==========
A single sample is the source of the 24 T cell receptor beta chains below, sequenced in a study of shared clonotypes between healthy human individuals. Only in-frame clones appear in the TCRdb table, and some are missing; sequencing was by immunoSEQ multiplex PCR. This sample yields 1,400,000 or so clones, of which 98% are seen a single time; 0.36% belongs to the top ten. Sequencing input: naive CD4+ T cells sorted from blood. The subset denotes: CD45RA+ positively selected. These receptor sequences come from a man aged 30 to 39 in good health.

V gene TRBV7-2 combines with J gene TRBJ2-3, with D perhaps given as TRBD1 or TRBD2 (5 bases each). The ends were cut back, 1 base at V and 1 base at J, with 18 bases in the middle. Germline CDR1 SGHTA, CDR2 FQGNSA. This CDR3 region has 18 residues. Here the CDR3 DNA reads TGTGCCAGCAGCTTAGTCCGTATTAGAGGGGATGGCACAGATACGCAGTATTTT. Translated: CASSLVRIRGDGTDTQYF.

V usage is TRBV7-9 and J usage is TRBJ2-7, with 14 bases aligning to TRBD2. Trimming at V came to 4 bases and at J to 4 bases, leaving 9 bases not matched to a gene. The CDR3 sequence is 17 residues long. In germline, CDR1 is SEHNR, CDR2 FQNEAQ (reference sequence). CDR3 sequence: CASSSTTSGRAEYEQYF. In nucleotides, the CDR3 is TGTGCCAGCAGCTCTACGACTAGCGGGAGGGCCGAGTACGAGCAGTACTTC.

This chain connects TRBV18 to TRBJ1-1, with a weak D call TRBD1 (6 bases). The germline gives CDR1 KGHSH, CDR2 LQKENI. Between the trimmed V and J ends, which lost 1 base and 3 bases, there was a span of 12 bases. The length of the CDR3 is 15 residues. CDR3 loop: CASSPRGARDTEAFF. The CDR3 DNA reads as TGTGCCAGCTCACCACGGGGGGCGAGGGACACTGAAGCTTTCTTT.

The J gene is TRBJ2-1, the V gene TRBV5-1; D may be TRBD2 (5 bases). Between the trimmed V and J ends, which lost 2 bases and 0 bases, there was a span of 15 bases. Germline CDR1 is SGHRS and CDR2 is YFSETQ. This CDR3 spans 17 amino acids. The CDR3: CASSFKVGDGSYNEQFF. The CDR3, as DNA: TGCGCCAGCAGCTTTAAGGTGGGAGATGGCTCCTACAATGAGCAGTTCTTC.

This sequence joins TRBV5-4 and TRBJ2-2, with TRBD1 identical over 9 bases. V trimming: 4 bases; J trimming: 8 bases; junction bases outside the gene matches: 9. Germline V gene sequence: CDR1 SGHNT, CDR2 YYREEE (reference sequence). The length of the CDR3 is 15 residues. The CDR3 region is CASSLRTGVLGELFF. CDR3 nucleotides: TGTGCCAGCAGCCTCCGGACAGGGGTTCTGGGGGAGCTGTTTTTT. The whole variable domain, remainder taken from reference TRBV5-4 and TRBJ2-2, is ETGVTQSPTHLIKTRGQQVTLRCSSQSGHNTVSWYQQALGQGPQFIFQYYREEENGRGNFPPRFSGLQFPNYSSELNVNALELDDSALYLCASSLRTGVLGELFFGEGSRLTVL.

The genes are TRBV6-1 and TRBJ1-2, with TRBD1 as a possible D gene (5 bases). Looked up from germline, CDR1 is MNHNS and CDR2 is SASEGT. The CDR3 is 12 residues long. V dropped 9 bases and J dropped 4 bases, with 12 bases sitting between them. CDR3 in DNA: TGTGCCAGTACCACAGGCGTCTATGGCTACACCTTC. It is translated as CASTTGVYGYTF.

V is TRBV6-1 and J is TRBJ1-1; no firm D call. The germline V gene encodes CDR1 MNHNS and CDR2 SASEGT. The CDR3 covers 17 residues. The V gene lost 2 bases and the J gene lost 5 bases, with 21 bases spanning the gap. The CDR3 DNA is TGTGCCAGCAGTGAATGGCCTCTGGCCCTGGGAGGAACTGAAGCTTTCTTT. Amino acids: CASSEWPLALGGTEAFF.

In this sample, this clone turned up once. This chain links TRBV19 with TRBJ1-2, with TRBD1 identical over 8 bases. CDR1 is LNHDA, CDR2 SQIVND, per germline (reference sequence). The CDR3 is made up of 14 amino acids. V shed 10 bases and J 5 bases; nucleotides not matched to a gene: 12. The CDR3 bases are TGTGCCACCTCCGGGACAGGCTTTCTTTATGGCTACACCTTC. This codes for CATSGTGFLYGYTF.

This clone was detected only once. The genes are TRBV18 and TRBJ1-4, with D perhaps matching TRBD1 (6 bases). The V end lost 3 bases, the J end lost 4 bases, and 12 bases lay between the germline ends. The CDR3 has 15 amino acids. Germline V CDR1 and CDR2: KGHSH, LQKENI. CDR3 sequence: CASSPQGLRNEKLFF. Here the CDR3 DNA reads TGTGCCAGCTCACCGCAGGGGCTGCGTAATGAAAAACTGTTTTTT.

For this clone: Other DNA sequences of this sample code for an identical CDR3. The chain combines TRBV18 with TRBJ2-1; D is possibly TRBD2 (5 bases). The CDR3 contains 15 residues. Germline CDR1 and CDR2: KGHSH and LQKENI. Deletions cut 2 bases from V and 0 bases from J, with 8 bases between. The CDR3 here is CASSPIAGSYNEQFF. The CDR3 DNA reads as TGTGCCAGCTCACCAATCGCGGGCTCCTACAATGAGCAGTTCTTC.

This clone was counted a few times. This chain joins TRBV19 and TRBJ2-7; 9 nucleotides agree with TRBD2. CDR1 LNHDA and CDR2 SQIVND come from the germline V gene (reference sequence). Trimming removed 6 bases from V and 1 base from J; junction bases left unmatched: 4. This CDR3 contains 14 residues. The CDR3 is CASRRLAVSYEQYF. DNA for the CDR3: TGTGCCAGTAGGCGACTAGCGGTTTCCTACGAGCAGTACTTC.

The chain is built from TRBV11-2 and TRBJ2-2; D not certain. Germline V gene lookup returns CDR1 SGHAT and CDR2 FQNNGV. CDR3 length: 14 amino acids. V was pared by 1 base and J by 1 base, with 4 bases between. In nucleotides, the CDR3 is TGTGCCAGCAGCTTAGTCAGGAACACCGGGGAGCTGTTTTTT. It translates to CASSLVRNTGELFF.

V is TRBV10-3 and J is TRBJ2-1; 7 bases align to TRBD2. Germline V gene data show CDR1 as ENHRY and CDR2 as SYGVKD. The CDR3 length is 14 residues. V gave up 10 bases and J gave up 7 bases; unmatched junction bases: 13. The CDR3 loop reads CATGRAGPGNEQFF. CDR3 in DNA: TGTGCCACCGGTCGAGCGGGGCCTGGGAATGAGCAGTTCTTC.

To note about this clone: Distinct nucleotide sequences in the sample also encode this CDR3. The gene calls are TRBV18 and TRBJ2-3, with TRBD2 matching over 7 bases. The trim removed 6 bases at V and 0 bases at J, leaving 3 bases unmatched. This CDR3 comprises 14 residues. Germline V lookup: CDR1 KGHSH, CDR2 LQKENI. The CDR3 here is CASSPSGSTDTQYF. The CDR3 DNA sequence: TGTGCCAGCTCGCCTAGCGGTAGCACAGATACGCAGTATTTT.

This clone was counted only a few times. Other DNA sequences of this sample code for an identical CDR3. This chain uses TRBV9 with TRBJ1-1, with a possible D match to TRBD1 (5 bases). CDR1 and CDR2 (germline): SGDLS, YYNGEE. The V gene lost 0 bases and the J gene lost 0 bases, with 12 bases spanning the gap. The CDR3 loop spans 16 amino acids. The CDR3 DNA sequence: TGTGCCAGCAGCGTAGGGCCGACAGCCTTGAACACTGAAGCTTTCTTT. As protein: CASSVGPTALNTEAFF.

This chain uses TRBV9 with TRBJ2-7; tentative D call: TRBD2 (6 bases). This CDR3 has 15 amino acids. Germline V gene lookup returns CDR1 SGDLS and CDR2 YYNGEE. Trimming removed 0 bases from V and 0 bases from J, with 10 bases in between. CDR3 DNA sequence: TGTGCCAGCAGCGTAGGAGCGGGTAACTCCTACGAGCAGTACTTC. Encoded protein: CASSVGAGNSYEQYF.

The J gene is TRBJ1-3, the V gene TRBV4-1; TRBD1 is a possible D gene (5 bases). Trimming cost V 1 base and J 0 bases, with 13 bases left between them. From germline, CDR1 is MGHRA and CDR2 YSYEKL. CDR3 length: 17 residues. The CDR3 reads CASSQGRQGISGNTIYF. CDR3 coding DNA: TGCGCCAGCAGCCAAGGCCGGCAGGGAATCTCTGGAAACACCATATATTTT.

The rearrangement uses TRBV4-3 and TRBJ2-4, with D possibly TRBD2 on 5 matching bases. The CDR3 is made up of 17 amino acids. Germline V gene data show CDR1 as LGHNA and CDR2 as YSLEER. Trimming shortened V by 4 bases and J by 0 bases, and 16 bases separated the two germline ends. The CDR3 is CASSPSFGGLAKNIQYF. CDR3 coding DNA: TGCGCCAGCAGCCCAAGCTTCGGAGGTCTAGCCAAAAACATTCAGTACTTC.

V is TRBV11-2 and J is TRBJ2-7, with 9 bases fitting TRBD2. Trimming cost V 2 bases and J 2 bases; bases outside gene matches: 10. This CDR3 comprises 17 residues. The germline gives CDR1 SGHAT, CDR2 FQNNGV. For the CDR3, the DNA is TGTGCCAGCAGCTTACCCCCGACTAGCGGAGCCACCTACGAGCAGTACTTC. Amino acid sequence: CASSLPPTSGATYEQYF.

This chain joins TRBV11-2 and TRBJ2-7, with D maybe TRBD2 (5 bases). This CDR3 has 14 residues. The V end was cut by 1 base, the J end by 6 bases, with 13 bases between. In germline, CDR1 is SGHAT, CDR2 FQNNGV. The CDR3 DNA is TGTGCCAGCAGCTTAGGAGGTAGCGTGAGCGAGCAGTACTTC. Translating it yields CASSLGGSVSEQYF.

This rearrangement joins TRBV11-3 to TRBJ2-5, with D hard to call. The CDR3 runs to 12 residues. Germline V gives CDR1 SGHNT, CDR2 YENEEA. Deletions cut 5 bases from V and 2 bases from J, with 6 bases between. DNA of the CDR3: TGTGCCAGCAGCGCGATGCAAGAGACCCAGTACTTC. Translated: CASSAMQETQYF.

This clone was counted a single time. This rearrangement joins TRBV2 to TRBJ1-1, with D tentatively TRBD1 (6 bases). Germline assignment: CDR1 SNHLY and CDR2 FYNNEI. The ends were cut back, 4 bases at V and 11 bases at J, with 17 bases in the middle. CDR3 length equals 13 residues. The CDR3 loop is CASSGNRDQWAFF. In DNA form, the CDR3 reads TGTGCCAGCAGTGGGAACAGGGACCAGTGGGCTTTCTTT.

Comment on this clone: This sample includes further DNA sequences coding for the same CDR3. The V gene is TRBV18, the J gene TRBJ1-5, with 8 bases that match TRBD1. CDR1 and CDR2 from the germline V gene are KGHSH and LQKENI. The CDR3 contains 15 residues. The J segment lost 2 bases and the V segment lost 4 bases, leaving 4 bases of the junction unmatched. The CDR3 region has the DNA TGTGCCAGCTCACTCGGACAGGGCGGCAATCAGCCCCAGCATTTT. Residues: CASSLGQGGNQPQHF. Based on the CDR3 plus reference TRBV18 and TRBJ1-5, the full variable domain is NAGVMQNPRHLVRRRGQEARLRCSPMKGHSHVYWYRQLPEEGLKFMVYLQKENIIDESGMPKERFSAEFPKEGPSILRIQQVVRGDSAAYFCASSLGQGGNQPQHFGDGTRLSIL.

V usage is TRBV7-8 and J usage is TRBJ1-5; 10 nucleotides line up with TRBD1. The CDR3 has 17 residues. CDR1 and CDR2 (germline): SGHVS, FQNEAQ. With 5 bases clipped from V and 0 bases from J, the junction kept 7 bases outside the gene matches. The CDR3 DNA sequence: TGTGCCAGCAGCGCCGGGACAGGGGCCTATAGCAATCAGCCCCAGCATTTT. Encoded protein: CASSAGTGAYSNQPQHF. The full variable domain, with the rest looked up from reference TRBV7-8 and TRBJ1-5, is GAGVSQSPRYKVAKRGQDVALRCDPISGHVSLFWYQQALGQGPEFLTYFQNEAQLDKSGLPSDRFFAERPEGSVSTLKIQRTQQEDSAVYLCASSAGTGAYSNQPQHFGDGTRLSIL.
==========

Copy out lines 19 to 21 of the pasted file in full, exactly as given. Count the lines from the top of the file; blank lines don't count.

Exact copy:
The rearrangement uses TRBV4-3 and TRBJ2-4, with D possibly TRBD2 on 5 matching bases. The CDR3 is made up of 17 amino acids. Germline V gene data show CDR1 as LGHNA and CDR2 as YSLEER. Trimming shortened V by 4 bases and J by 0 bases, and 16 bases separated the two germline ends. The CDR3 is CASSPSFGGLAKNIQYF. CDR3 coding DNA: TGCGCCAGCAGCCCAAGCTTCGGAGGTCTAGCCAAAAACATTCAGTACTTC.

V is TRBV11-2 and J is TRBJ2-7, with 9 bases fitting TRBD2. Trimming cost V 2 bases and J 2 bases; bases outside gene matches: 10. This CDR3 comprises 17 residues. The germline gives CDR1 SGHAT, CDR2 FQNNGV. For the CDR3, the DNA is TGTGCCAGCAGCTTACCCCCGACTAGCGGAGCCACCTACGAGCAGTACTTC. Amino acid sequence: CASSLPPTSGATYEQYF.

This chain joins TRBV11-2 and TRBJ2-7, with D maybe TRBD2 (5 bases). This CDR3 has 14 residues. The V end was cut by 1 base, the J end by 6 bases, with 13 bases between. In germline, CDR1 is SGHAT, CDR2 FQNNGV. The CDR3 DNA is TGTGCCAGCAGCTTAGGAGGTAGCGTGAGCGAGCAGTACTTC. Translating it yields CASSLGGSVSEQYF.